John McEnroe: In the Realm of Perfection
2018, NR, 95 min. Directed by Julien Faraut.
REVIEWED By Josh Kupecki, Fri., Sept. 7, 2018
This year has seen a number of popular documentaries concerning the lives of notable figures: Fred Rogers, Whitney Houston, Ruth Bader Ginsburg. And while one might suspect that with a title like John McEnroe: In the Realm of Perfection, the film would be another entry into this genre, nothing could be further from the truth. French director Julien Faraut eschews hagiography and biopic conventions (there’s no Tatum O’Neal here) to create a visual essay on the famed tennis player that is part deconstruction and part psychoanalysis. It is at times a beguiling and compelling piece of cinema, but it’s not without its frustrations.
Faraut culls most of his footage from Gil de Kermadec, who was tasked with filming the French Opens of the late Seventies and early Eighties for use as instructional videos. But de Kermadec became obsessed with McEnroe: his play style, his tantrums, his presence. There is no doubting McEnroe’s tennis prowess; he was one of the greatest players of that era, an era that saw many tennis celebrities. Perfection, though, focuses on movement and time, and using de Kermadec’s footage (mostly in slow-motion) begins to resemble an investigation into the very nature of McEnroe’s psyche. There are no interviews here with McEnroe himself, except for once, and I won’t spoil that one, but there are other analyses, both practical and esoteric, that fill out Faraut’s film, which is mostly narrated by iconic French actor/director Mathieu Amalric.
McEnroe the athlete, over and over and over again, fills nearly every frame. And while the footage of these matches can be breathtaking to behold, Faraut seems more concerned with McEnroe, the man at unrest, endlessly berating referees about if a ball was in or out of bounds, avoiding and berating any kind of media attention (at one point he yells at de Kermadec for putting a huge microphone too close to him), and often the footage has either no sound or that of the non-diegetic variety (a sound cue from Raging Bull seems particularly jarring). But the unavoidable brilliance of McEnroe’s game is front and center.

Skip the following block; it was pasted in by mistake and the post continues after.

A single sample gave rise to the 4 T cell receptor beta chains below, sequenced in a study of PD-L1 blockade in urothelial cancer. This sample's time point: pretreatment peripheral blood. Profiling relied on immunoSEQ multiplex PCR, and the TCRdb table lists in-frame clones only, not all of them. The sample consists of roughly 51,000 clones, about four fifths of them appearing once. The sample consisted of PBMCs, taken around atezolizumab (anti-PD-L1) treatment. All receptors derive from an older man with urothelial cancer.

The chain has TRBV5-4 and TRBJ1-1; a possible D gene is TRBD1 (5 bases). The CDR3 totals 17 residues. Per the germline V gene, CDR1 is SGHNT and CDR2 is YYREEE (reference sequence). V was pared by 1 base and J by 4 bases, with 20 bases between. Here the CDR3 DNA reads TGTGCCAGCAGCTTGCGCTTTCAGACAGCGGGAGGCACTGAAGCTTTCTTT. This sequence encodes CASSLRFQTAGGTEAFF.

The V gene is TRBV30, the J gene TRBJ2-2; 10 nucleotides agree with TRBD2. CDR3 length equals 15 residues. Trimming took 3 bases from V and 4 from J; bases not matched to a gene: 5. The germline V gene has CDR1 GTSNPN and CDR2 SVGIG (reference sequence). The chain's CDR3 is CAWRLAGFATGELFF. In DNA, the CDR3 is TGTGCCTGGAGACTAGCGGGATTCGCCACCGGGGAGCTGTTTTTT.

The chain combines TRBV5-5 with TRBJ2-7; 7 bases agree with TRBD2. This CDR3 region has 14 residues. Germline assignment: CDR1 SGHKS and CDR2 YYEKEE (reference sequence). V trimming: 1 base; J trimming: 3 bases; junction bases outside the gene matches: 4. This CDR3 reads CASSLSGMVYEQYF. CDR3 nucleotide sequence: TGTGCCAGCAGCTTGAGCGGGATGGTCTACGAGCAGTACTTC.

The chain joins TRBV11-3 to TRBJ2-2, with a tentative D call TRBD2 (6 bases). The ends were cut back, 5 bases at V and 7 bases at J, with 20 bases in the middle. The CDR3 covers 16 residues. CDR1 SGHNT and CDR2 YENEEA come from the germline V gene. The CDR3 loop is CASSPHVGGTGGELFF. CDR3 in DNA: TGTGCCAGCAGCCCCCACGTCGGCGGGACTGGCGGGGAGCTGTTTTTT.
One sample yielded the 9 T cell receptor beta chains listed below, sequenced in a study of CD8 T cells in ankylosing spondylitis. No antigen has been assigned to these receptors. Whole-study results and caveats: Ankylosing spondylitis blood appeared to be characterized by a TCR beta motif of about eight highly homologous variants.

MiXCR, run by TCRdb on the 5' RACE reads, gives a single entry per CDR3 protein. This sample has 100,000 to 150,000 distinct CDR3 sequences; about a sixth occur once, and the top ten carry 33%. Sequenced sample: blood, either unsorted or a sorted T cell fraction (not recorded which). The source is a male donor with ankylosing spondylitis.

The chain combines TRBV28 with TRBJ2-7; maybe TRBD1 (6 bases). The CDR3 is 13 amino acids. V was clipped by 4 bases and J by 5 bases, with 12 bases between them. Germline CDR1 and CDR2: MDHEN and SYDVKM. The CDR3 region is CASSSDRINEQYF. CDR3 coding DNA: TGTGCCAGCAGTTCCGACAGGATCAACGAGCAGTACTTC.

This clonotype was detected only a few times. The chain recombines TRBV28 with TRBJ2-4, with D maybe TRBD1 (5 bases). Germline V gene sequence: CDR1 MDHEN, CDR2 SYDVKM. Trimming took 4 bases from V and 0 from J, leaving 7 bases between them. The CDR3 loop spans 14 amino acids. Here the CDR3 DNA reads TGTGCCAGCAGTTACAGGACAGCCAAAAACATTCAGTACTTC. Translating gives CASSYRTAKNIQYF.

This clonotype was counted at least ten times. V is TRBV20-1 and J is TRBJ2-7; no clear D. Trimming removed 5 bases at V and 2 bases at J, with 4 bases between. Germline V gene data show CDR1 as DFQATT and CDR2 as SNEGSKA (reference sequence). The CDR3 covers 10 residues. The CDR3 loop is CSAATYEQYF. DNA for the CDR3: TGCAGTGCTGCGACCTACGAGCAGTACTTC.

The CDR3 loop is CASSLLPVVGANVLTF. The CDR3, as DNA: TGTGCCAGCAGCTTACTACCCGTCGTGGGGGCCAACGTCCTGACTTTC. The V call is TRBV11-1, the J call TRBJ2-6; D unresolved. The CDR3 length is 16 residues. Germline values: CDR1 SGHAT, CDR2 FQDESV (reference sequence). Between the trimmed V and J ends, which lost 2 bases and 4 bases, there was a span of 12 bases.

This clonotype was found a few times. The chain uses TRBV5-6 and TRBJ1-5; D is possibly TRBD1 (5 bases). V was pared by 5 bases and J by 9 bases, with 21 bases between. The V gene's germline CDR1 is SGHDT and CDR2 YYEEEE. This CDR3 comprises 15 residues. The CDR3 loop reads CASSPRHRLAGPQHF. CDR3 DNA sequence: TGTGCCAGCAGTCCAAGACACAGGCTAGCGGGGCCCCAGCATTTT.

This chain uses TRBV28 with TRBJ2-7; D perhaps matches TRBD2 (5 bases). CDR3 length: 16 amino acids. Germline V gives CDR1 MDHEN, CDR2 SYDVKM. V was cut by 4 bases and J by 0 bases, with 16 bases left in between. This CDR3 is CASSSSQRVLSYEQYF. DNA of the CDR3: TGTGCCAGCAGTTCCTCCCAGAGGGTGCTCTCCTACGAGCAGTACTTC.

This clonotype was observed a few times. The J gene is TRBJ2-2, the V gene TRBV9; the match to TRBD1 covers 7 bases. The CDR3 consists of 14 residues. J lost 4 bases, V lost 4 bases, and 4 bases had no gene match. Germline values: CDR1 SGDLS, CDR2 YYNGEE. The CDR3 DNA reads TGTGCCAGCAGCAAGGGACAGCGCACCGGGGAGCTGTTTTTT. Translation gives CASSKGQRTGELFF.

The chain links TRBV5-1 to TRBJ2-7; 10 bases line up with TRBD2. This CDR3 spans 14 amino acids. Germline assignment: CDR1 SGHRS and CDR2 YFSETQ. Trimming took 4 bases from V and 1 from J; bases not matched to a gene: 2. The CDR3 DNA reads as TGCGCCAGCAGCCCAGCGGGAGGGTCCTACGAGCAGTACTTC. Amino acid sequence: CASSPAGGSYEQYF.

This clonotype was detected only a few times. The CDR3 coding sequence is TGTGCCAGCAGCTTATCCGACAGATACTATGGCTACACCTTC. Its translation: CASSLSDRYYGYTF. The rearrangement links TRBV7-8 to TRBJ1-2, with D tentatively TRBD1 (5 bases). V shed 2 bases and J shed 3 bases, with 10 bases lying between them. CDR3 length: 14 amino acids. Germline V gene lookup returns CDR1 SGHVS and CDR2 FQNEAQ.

And it was brilliant. “Never violence, always variety,” Amalric says at one point, and as you watch Perfection, you understand how right that is. McEnroe was incredibly adept at placing the ball, not only where the opponent was not, but where he could never be able to be, all the while altering his lobs at every moment. And the endlessly famous arguments and pouting and outbursts and a generally moody bad behavior were things, that Faraut argues, worked to his advantage. The film’s final third is composed of McEnroe’s 1984 French Open bout with Ivan Lendl, a culmination of his greatest year in tennis (he boasted 82 wins and 3 losses). Even if you aren’t a tennis fan, the high stakes of the match is as compelling as any thriller. As noted at one point, McEnroe was “a man who played on the edge of his senses,” and Faraut’s film essay compellingly captures this point, game, set, and match.